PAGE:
Whose Bad Books?
Thursday, 25 July 2024 00:36

Whose Bad Books?

Published in Poetry

Whose Bad Books?

by Christopher Norris, with image by Martin Gollan

1

Our pastor, he said ‘Praise the Lord,
Give praise unto His name,
And spread the gospel news abroad:
To save your souls He came!’.

He said ‘The grapes of wrath are stored
For those who bear the blame
That drags us mortals Satan-ward
To feed the Devil’s flame’.

I harkened, took it all on board,
And told my kids ‘For shame,
Listen up else you’ll be zero-scored
When God decides the game’.

But then I thought: ‘There’s things ignored
In all that he’d proclaim,
Things apt to strike a jarring chord
With folk outside the frame.

2

That Jesus, he had stuff to say
That goes for black and white,
Good news our pastor could convey
And help set old wrongs right.

You know, the bits not only they
But us black folks can cite
Because there ain’t no earthly way
They’ll spread the racist blight.

Truth, justice, peace on earth - let’s pray
Those words shed kindly light
And quench the flame whose kindling may
Burn fierce in darkest night.

A good man, Jesus, when he’d play
It down, that touch of spite
That blasted the fig-tree to pay
Those chatterers back alright!

3

But Christ-as-God’s the one who’ll see
You burn in Hell should you
Risk any word or deed that He
Deems wicked or taboo.

Old monks devised the Trinity
In hopes that it might do
To silence such rank heresy
Amongst the errant crew.

Still look around and you’ll agree:
It’s God, not Christ, that slew
Those legions of the damned whose plea
The wrong God listened to.

The one to whom they bend the knee,
The God of Soldier Blue,
Is He whose old book’s held to be
The sole book good and true.

It holds the one and only key,
The single passe-partout
Vouchsafed by Him to guarantee
They pay the homage due.

And when the tribal lords decree
Some holy war or new
Crusade to wage they’ll soon make free
With Joshua’s hullabaloo.

I hear it in their hymnody,
With our old pastor, too,
When he takes such unChristian glee
In tales of butchery.

It’s in the blood-filled oratory,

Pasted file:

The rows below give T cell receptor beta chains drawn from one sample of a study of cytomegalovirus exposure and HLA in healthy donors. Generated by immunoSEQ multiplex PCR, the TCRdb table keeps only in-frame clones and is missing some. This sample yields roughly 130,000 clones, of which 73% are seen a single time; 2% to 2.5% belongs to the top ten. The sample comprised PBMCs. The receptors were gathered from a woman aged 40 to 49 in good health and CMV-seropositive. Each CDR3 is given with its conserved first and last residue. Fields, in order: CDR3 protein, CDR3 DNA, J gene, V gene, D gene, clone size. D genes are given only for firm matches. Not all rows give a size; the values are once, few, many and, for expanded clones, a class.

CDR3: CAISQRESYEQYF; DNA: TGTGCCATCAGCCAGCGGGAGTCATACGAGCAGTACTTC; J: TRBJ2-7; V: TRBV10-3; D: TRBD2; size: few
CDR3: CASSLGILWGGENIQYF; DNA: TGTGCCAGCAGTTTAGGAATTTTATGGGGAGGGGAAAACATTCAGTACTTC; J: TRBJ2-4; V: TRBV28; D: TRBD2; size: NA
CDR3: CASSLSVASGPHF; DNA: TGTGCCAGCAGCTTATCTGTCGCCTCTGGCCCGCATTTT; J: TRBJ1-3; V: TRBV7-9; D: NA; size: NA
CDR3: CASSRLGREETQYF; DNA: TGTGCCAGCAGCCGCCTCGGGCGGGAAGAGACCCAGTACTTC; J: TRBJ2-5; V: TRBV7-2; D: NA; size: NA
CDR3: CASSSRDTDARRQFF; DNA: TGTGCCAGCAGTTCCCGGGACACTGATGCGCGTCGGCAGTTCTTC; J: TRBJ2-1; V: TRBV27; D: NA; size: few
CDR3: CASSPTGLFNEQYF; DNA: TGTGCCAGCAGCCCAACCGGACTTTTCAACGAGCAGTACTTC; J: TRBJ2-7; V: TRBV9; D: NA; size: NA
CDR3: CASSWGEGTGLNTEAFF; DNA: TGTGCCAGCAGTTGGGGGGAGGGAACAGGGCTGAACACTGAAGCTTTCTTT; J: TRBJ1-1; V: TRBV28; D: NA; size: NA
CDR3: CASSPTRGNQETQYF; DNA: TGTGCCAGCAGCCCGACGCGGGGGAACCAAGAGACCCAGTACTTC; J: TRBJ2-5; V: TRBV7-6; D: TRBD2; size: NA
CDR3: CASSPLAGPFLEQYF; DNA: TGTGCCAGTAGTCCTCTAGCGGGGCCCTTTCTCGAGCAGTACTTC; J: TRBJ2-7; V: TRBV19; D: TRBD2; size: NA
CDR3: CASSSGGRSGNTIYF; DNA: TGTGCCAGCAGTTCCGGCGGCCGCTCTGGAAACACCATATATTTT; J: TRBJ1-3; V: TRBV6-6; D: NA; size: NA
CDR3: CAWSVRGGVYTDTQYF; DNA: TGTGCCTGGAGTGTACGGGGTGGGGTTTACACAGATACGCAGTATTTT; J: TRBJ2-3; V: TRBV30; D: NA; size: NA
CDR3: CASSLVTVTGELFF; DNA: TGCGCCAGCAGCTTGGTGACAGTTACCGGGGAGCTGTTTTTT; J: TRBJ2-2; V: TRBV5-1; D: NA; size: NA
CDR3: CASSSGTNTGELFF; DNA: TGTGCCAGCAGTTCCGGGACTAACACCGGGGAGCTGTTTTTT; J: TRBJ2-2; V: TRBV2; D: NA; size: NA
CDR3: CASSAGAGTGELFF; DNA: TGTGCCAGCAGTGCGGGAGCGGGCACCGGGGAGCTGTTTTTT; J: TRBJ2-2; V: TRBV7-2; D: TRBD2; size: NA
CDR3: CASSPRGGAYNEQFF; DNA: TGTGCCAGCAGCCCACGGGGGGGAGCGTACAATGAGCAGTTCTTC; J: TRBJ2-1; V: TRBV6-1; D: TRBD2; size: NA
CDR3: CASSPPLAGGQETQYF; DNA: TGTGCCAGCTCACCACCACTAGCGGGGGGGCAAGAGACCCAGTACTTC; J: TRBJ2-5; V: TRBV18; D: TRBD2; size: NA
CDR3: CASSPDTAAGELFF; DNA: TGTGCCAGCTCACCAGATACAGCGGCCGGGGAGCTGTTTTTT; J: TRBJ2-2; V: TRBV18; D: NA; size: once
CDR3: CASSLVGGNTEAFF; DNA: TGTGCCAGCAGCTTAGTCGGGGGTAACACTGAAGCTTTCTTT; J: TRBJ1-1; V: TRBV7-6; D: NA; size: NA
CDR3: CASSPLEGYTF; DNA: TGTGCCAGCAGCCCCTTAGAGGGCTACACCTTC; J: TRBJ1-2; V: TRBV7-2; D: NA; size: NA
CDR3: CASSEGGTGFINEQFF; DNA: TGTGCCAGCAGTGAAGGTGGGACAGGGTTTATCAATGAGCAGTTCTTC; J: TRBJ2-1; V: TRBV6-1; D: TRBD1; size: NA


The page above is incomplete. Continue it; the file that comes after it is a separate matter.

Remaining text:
The martial tropes on cue,
The monotheists’ battle-spree
To get a God’s-eye view.

4

But nearer home I saw it fill
The airwaves, tv screens,
And op eds: ‘they went out to kill,
Those two black female teens.

A woman elderly and ill
They killed by brutal means,
A Bible teacher who’d instil
God’s grace in wolverines.

Don’t blame their parents’ lack of skill,
Don’t blame it on their genes,
Don’t say it’s what their home-lives drill
Them into - death-machines!

No, we’ll not walk safe streets until
We’ve junked those childhood scenes
Of violence, want, and horrorsville
So justice intervenes.

5

For the Lord tells us: eye-for-eye
And tooth-for-tooth’s the law,
And those two girls have got to die
To quit the moral score’.

That’s what he said, the lawyer guy,
And the DA then swore
That it would anger God on high
If sins weren’t answered for.

It’s how they think, the folk who buy
That vengeful line - what more
Effective way to block the cry
Of conscience they ignore?

It’s him, the Moloch-god, who’ll pry
Into the hate-filled core
Of minds long driven far awry
By that god-awful lore.

Those old books have the sinners fry,
And their god wipe the floor
With infidels who dare to try
The penalties in store.

O there’s good bits, you can’t deny,
Like passages that soar
On prophet-wings to touch the sky
Or heaven’s gleaming shore.

Yet always there’s some sinner nigh,
Some tribe to shock and awe,
Or angel to touch Jacob’s thigh:
‘Not yours but God’s, this war!’.

Our pastor has his own supply
Of bible-quotes he’ll draw
So swiftly on you never spy
Some massacre in the raw.

But that’s the itch they satisfy,
The itch of tooth and claw
To hear him conjure deeds we’d shy
From once through the church-door.

6

And now each latest bulletin
From Gaza lets us know
Once more how massacres begin
When preachers run the show.

The same old talk - ‘wages of sin’,
‘God’s children’ or ‘God’s foe’,
‘We chosen ones’, ‘you devil’s kin’,
And suchlike to-and-fro.

It’s still the same old tales they spin,
The tales that strike a blow
For each hate-manual and its twin -